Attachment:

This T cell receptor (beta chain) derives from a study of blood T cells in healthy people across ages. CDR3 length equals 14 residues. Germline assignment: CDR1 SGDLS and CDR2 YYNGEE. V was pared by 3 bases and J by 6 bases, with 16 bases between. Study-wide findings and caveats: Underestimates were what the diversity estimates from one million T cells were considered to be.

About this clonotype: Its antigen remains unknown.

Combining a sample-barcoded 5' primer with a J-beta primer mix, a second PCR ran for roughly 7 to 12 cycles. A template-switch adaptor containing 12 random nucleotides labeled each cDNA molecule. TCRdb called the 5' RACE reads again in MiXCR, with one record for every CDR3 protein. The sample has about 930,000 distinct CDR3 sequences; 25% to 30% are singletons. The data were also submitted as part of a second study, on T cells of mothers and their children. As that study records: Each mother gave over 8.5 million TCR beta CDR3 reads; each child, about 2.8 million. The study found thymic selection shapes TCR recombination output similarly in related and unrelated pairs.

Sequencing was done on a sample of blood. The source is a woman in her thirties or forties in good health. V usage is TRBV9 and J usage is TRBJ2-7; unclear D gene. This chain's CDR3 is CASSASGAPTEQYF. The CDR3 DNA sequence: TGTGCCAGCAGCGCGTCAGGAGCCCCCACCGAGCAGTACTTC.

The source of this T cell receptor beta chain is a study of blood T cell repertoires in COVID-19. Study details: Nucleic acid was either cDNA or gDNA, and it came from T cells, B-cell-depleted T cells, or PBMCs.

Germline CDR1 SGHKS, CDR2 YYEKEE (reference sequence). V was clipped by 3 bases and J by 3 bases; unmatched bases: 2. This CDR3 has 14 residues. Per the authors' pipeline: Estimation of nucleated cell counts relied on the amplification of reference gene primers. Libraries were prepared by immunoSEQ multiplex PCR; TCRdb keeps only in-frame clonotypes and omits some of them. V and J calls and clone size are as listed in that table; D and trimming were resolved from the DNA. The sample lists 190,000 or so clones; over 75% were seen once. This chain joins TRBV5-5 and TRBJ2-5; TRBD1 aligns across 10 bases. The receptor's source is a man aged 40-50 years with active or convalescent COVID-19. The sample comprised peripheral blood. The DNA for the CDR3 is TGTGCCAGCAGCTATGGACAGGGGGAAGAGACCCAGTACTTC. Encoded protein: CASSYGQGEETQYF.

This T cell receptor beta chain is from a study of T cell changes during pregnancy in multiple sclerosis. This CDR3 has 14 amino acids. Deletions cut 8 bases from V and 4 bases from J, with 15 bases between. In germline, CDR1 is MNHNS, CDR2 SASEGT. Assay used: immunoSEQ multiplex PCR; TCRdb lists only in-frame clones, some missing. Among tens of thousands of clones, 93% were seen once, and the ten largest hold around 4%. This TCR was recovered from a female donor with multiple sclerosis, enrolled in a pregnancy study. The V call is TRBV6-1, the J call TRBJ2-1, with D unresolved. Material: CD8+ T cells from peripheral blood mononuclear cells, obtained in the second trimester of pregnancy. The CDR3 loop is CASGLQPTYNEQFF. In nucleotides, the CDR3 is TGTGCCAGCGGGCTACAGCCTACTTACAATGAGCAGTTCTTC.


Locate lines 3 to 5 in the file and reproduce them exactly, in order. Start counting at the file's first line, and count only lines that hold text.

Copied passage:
Combining a sample-barcoded 5' primer with a J-beta primer mix, a second PCR ran for roughly 7 to 12 cycles. A template-switch adaptor containing 12 random nucleotides labeled each cDNA molecule. TCRdb called the 5' RACE reads again in MiXCR, with one record for every CDR3 protein. The sample has about 930,000 distinct CDR3 sequences; 25% to 30% are singletons. The data were also submitted as part of a second study, on T cells of mothers and their children. As that study records: Each mother gave over 8.5 million TCR beta CDR3 reads; each child, about 2.8 million. The study found thymic selection shapes TCR recombination output similarly in related and unrelated pairs.

Sequencing was done on a sample of blood. The source is a woman in her thirties or forties in good health. V usage is TRBV9 and J usage is TRBJ2-7; unclear D gene. This chain's CDR3 is CASSASGAPTEQYF. The CDR3 DNA sequence: TGTGCCAGCAGCGCGTCAGGAGCCCCCACCGAGCAGTACTTC.

The source of this T cell receptor beta chain is a study of blood T cell repertoires in COVID-19. Study details: Nucleic acid was either cDNA or gDNA, and it came from T cells, B-cell-depleted T cells, or PBMCs.